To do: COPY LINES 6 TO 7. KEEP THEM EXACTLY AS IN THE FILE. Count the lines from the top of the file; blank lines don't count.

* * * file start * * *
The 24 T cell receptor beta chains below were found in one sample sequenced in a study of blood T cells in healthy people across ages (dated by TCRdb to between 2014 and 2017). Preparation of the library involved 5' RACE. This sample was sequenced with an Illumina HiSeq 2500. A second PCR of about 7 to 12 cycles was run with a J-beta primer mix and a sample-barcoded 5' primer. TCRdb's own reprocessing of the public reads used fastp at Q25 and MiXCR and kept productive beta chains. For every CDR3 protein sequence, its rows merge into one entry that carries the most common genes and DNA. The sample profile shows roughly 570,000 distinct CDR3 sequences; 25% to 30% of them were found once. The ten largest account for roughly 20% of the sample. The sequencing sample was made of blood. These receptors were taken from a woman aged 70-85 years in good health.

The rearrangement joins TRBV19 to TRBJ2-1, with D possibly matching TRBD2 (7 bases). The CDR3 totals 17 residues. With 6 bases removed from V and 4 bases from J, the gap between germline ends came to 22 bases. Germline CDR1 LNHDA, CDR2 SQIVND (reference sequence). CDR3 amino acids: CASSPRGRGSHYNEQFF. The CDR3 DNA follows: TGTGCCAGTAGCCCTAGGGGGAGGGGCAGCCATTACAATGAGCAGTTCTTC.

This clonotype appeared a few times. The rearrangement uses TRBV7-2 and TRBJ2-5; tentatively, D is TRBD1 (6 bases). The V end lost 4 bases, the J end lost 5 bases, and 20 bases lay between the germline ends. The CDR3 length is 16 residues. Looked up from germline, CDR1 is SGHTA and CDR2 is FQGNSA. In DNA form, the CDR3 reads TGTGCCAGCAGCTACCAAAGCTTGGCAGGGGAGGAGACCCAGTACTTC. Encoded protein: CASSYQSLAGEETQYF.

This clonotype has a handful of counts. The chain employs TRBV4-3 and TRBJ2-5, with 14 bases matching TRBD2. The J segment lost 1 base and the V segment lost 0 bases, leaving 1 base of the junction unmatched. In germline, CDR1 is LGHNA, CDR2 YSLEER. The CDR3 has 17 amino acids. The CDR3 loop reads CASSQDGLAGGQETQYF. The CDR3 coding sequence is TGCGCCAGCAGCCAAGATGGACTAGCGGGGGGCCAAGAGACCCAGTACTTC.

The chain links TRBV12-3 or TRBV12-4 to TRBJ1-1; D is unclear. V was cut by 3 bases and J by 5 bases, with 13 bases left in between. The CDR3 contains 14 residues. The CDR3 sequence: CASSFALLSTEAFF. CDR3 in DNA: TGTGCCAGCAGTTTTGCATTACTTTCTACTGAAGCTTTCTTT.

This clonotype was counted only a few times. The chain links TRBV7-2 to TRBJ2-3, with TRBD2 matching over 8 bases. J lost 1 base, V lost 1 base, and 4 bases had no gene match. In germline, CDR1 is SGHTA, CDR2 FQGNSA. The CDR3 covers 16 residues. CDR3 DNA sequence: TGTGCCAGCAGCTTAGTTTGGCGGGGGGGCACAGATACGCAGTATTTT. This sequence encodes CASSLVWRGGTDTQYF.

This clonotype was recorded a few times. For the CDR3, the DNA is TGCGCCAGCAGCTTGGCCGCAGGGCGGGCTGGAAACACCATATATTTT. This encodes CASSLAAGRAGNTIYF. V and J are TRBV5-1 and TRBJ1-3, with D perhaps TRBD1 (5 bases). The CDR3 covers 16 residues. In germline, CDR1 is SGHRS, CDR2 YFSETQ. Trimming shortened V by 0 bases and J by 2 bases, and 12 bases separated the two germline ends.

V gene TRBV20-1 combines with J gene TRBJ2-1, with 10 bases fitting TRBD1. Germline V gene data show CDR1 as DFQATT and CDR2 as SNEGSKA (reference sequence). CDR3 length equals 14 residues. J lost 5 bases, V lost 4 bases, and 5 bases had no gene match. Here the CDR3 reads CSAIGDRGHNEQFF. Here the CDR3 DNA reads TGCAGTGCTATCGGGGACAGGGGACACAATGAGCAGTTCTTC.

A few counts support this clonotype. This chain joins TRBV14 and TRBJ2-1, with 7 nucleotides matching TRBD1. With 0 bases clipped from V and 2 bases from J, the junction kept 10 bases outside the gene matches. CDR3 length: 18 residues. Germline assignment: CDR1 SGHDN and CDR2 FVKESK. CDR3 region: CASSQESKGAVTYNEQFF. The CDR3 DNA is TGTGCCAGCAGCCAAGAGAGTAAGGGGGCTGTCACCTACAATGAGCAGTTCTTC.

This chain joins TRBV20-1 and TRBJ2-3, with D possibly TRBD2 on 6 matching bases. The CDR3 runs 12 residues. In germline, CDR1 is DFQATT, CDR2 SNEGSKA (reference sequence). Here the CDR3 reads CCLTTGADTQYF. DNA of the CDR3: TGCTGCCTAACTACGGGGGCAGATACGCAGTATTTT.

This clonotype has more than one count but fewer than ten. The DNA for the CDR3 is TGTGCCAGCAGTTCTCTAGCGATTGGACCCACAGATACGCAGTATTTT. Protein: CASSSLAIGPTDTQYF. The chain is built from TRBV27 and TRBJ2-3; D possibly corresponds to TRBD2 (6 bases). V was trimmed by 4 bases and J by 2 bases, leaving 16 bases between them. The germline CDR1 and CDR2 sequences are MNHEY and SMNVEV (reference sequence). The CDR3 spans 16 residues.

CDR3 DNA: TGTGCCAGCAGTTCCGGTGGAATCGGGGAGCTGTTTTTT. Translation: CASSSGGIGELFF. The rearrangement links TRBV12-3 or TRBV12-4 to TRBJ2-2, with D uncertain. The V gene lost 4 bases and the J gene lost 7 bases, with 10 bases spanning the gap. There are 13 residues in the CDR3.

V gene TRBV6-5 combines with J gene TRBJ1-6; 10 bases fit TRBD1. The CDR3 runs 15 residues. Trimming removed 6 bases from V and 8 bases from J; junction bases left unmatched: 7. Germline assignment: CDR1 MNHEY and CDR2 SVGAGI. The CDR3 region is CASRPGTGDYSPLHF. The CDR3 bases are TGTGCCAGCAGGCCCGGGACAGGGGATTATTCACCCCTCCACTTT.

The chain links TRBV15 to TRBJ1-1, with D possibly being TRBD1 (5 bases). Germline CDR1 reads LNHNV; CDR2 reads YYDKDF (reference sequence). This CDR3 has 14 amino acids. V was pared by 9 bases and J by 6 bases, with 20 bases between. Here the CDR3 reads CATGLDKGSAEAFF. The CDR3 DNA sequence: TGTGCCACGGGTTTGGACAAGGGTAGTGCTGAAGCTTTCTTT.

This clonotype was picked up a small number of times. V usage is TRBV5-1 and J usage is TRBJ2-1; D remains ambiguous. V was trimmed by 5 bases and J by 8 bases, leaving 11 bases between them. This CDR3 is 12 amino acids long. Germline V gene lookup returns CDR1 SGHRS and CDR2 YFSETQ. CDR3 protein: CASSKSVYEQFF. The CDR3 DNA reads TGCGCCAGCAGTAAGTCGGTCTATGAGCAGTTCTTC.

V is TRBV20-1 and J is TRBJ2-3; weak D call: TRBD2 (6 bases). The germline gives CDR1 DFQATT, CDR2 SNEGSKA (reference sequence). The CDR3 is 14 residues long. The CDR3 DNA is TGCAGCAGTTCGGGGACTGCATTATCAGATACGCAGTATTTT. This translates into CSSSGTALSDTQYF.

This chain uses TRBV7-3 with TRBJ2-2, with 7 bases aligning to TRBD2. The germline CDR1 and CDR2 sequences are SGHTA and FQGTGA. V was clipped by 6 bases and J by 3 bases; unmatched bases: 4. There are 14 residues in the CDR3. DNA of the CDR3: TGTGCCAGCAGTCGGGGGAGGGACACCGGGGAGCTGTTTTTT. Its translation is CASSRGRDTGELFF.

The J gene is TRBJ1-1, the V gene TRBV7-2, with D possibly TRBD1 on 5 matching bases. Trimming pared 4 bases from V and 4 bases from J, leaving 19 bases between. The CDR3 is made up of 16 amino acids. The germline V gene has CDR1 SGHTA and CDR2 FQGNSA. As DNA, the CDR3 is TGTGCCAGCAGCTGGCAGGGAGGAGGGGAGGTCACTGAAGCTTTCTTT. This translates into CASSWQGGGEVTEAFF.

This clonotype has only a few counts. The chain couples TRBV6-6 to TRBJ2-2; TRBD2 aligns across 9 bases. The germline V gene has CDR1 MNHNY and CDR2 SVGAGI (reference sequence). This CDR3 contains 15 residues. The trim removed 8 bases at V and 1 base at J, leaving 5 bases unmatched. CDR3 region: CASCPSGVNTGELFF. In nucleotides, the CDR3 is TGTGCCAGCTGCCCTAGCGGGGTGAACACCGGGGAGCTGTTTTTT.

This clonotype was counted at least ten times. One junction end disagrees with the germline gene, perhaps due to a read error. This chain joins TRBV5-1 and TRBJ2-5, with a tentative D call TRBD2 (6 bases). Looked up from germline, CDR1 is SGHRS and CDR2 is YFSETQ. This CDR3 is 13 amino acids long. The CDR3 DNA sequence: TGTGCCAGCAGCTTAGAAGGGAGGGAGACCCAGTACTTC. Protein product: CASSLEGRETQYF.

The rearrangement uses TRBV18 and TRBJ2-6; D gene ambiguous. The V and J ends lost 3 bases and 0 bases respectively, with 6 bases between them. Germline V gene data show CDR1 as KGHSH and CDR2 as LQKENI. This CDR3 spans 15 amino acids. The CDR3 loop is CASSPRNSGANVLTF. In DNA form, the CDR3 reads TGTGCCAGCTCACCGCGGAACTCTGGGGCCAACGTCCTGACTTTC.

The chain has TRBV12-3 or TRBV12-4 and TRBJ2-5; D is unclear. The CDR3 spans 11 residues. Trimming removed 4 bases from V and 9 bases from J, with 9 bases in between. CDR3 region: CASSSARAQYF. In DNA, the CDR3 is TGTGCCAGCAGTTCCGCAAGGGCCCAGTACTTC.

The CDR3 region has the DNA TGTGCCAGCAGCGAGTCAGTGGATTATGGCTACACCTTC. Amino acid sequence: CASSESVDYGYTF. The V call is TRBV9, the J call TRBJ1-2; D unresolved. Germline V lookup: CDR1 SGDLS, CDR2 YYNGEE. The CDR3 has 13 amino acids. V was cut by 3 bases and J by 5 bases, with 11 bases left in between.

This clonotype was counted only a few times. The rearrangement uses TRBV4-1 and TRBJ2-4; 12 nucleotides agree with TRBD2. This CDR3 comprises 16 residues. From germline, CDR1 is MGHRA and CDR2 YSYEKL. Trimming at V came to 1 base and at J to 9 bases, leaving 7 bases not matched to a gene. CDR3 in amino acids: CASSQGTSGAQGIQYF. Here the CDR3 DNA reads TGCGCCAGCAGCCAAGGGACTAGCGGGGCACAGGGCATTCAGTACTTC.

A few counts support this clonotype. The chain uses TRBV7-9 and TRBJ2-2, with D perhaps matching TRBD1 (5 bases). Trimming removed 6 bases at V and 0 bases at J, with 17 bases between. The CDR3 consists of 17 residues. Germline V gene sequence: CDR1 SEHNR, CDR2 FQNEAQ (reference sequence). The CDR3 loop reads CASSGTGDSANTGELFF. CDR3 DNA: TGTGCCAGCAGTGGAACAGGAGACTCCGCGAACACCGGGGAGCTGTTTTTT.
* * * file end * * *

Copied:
This clonotype was counted only a few times. The chain links TRBV7-2 to TRBJ2-3, with TRBD2 matching over 8 bases. J lost 1 base, V lost 1 base, and 4 bases had no gene match. In germline, CDR1 is SGHTA, CDR2 FQGNSA. The CDR3 covers 16 residues. CDR3 DNA sequence: TGTGCCAGCAGCTTAGTTTGGCGGGGGGGCACAGATACGCAGTATTTT. This sequence encodes CASSLVWRGGTDTQYF.

This clonotype was recorded a few times. For the CDR3, the DNA is TGCGCCAGCAGCTTGGCCGCAGGGCGGGCTGGAAACACCATATATTTT. This encodes CASSLAAGRAGNTIYF. V and J are TRBV5-1 and TRBJ1-3, with D perhaps TRBD1 (5 bases). The CDR3 covers 16 residues. In germline, CDR1 is SGHRS, CDR2 YFSETQ. Trimming shortened V by 0 bases and J by 2 bases, and 12 bases separated the two germline ends.